Antarctica’s Tallest Peak Captured, North Pole Not So Much

Antarctica

Antarctica is our planet’s southernmost continent and home to the South Pole, permanent manned research stations, penguins and an occasional adventure cruise ship expedition. This time of year, a lot of attention traditionally goes to Earth’s North Pole, home of Santa and the gang. But NASA’s DC-8 flying laboratory recently passed over Antarctica’s tallest peak, Mount Vinson, as we see in this photo.

On October 22, 2012, during a flight over the continent to measure changes in the massive ice sheet and sea ice, NASA captured this image as part of its ongoing program.NASA’s Airborne Science Program at the University of North Dakota manages operations of NASA’s DC-8 Airborne Science Laboratory aircraft, which collects data for the world’s scientific community. The DC-8 flies three primary missions: sensor development, satellite sensor verification and basic research studies of the Earth’s surface and atmosphere.

Operation IceBridge is a multi-year airborne campaign to watch changes in the Earth’s polar ice caps in both the Antarctic and Arctic. Mount Vinson is located in the Sentinel Range of the Ellsworth Mountains in Antarctica.

The North and South poles are the two points where the Earth’s axis of rotation intersects with its surface. While the South pole actually exists in a physical place on Antarctica, the North Pole is really in the middle of the Arctic Ocean in waters covered with sea ice almost year-round … except for around Christmas time when Santa, Mrs. Claus, the reindeer and elves are busy with the holidays.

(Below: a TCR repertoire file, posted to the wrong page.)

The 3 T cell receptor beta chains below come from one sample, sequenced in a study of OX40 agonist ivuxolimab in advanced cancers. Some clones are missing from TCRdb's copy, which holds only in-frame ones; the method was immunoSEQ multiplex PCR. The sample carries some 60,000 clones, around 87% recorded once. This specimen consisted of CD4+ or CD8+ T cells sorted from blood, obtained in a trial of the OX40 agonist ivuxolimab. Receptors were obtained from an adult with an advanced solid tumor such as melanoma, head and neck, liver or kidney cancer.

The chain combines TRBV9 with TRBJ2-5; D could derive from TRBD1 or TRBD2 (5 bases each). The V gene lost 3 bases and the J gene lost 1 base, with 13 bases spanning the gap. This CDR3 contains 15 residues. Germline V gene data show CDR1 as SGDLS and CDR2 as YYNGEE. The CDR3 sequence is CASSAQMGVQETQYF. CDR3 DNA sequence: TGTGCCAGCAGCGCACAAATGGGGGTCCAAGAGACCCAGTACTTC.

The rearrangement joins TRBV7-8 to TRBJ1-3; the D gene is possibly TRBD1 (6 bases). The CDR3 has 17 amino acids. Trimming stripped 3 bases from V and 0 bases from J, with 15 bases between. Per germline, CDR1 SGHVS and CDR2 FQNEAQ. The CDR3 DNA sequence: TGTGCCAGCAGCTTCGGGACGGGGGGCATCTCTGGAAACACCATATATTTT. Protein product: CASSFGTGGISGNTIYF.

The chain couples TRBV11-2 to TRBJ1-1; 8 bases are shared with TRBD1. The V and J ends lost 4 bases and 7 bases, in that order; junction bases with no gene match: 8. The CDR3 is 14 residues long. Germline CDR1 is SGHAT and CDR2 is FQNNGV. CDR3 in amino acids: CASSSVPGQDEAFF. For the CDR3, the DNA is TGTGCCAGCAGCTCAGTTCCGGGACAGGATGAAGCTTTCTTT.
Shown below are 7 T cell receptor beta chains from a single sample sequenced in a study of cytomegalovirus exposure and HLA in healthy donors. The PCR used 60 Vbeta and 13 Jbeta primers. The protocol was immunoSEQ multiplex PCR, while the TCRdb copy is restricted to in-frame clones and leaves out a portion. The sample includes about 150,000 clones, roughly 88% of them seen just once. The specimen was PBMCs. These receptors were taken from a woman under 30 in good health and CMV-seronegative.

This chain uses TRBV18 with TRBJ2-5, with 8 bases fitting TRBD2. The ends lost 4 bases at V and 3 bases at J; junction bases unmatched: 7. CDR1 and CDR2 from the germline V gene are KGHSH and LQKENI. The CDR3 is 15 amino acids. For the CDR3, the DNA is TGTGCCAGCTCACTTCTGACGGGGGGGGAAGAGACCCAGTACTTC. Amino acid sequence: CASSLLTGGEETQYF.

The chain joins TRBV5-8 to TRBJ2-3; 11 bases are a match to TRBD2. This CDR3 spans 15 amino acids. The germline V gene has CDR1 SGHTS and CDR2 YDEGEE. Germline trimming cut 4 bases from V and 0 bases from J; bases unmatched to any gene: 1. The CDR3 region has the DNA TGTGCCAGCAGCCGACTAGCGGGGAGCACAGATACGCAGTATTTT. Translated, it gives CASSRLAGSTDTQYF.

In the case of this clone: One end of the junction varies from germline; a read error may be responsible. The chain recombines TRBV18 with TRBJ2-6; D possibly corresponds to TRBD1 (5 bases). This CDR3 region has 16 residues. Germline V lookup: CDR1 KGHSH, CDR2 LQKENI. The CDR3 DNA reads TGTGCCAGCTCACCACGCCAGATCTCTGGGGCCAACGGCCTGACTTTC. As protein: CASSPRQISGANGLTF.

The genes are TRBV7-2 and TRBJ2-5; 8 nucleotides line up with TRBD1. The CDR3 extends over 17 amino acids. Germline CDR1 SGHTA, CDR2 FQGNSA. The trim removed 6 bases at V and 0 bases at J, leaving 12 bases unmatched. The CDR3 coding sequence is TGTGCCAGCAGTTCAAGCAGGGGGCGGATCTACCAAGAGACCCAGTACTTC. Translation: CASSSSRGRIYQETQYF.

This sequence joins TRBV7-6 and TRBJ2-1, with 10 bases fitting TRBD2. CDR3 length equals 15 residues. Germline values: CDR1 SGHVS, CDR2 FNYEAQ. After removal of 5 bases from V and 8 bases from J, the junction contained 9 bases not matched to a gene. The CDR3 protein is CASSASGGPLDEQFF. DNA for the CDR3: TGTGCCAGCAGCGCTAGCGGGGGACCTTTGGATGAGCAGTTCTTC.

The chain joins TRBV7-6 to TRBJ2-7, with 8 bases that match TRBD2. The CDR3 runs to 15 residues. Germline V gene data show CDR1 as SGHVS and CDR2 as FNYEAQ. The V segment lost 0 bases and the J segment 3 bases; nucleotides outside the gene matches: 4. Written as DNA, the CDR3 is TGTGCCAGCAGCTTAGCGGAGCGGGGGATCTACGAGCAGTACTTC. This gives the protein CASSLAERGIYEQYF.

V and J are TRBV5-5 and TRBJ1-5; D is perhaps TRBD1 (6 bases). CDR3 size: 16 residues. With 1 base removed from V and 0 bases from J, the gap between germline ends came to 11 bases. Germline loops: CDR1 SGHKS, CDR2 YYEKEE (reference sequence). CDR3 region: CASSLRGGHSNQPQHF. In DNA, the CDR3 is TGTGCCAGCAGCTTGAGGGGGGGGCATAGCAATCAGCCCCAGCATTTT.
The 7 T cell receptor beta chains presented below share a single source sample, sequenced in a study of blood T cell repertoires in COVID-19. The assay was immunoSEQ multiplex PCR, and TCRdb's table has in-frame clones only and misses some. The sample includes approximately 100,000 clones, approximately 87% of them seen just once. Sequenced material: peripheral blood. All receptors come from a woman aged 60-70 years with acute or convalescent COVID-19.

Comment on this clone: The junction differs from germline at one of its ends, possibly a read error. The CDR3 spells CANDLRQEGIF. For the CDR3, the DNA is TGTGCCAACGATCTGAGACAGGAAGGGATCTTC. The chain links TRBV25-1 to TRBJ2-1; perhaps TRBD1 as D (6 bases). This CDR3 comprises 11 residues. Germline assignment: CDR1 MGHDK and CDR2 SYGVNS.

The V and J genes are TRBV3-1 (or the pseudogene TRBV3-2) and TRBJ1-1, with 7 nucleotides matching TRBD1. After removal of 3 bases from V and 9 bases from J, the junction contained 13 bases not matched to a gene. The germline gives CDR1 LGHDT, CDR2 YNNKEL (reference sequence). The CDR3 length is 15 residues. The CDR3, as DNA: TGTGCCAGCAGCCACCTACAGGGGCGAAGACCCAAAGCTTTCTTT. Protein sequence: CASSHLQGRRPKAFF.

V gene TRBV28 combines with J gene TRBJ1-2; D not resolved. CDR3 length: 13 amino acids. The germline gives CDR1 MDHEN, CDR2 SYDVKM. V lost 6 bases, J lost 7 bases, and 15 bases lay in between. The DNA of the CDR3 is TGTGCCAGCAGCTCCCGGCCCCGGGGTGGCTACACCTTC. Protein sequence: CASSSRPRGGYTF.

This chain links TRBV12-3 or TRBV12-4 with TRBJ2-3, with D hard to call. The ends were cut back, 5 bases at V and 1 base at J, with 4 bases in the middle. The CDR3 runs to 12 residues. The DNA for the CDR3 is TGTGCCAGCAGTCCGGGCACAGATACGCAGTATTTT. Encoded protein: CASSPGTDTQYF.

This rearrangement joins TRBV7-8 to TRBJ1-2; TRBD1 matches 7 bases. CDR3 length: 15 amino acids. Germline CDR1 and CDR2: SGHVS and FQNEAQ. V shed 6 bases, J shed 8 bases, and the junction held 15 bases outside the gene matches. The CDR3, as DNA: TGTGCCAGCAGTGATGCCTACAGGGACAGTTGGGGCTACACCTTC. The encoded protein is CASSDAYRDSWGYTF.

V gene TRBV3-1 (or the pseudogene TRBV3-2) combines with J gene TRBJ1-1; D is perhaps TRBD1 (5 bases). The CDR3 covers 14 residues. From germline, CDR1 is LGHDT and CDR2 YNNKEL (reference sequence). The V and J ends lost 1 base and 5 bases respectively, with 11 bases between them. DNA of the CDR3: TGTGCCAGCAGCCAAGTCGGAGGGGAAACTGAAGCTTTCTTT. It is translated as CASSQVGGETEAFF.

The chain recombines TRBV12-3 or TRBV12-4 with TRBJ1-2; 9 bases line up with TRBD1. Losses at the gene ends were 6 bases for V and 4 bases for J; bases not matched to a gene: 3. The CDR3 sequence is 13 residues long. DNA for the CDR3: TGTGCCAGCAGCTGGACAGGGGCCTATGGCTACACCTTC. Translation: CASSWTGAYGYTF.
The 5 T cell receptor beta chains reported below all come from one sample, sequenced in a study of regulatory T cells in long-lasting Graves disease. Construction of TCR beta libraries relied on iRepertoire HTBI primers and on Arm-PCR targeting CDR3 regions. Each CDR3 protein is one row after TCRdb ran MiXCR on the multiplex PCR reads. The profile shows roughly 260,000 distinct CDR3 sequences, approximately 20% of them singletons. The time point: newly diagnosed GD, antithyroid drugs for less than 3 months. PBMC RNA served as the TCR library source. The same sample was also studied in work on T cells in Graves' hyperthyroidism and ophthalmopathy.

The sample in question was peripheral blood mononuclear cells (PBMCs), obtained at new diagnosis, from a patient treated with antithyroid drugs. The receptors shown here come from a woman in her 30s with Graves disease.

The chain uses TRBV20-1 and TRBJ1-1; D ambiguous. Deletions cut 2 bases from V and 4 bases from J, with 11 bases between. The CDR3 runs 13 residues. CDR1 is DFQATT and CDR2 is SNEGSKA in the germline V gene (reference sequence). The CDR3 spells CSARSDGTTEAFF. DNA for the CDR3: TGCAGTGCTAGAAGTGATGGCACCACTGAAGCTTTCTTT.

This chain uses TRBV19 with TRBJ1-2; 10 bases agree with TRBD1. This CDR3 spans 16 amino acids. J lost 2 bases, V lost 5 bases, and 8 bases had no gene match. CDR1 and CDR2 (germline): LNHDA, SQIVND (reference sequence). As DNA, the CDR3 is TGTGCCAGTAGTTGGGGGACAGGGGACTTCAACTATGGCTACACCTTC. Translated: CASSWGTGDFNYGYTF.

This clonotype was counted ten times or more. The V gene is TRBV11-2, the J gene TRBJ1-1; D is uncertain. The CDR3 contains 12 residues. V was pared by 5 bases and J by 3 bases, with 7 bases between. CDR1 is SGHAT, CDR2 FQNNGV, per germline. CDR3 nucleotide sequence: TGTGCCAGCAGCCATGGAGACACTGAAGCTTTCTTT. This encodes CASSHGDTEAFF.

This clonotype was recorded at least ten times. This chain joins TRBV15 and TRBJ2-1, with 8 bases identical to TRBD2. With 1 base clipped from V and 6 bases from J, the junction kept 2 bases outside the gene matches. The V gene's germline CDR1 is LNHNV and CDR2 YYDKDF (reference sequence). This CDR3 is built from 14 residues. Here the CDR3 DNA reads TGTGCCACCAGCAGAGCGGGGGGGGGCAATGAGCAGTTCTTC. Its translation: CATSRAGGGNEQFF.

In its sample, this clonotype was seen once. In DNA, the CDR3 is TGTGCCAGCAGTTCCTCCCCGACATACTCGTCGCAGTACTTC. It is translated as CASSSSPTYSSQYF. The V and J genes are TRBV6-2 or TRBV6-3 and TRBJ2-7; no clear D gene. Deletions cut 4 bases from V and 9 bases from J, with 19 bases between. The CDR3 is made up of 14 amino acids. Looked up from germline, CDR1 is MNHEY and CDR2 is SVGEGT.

NASA has tried repeatedly to photograph Santa’s home but cannot come up with more than an image of ice and snow.

“NASA’s Terra satellite was able to piece together a number of images it took to give us a complete look at the North Pole, which is usually very difficult to see by satellites, so Santa can keep his exact location secret,” says NASA captioning this Flickr photo.

[Photo Credit: NASA]

Photo Of The Day: Eye Of The Beholder

photo of the day
This Photo of the Day, taken in Arches National Park, Utah is titled “Eye of the Beholder” and comes from Gadling Flickr pool member Terra_Tripper

Arches National Park has over 2,000 natural stone arches, pinnacles, fins and giant balanced rocks. Located just outside of Moab, Utah, the 76,679 acre red rock wonderland was originally a National Monument then redesignated as a National Park.

Upload your best shots to the Gadling Group Pool on Flickr. Several times a week we choose our favorite images from the pool as Photos of the Day.”

Tips for getting featured: Include the camera you used along with any other equipment or processing software that might help other photographers know more about your image.

[Photo Credit: Flickr user Terra_Tripper]

Photo of the Day (08/06/07)

Taken in Hendaye Beach in France, this photo makes me remember that the south of France is not just Cannes, Nice and the Cote d’Azur. The Atlantic Coast is so much more serene than the Mediterranean (and so much closer to the great wine region of Bordeaux!)

Photo courtesy of Jonathan Terra.

***If you’d like to contribute a Photo of the Day for consideration, please visit our Gadling Flickr pool and upload your favorites.***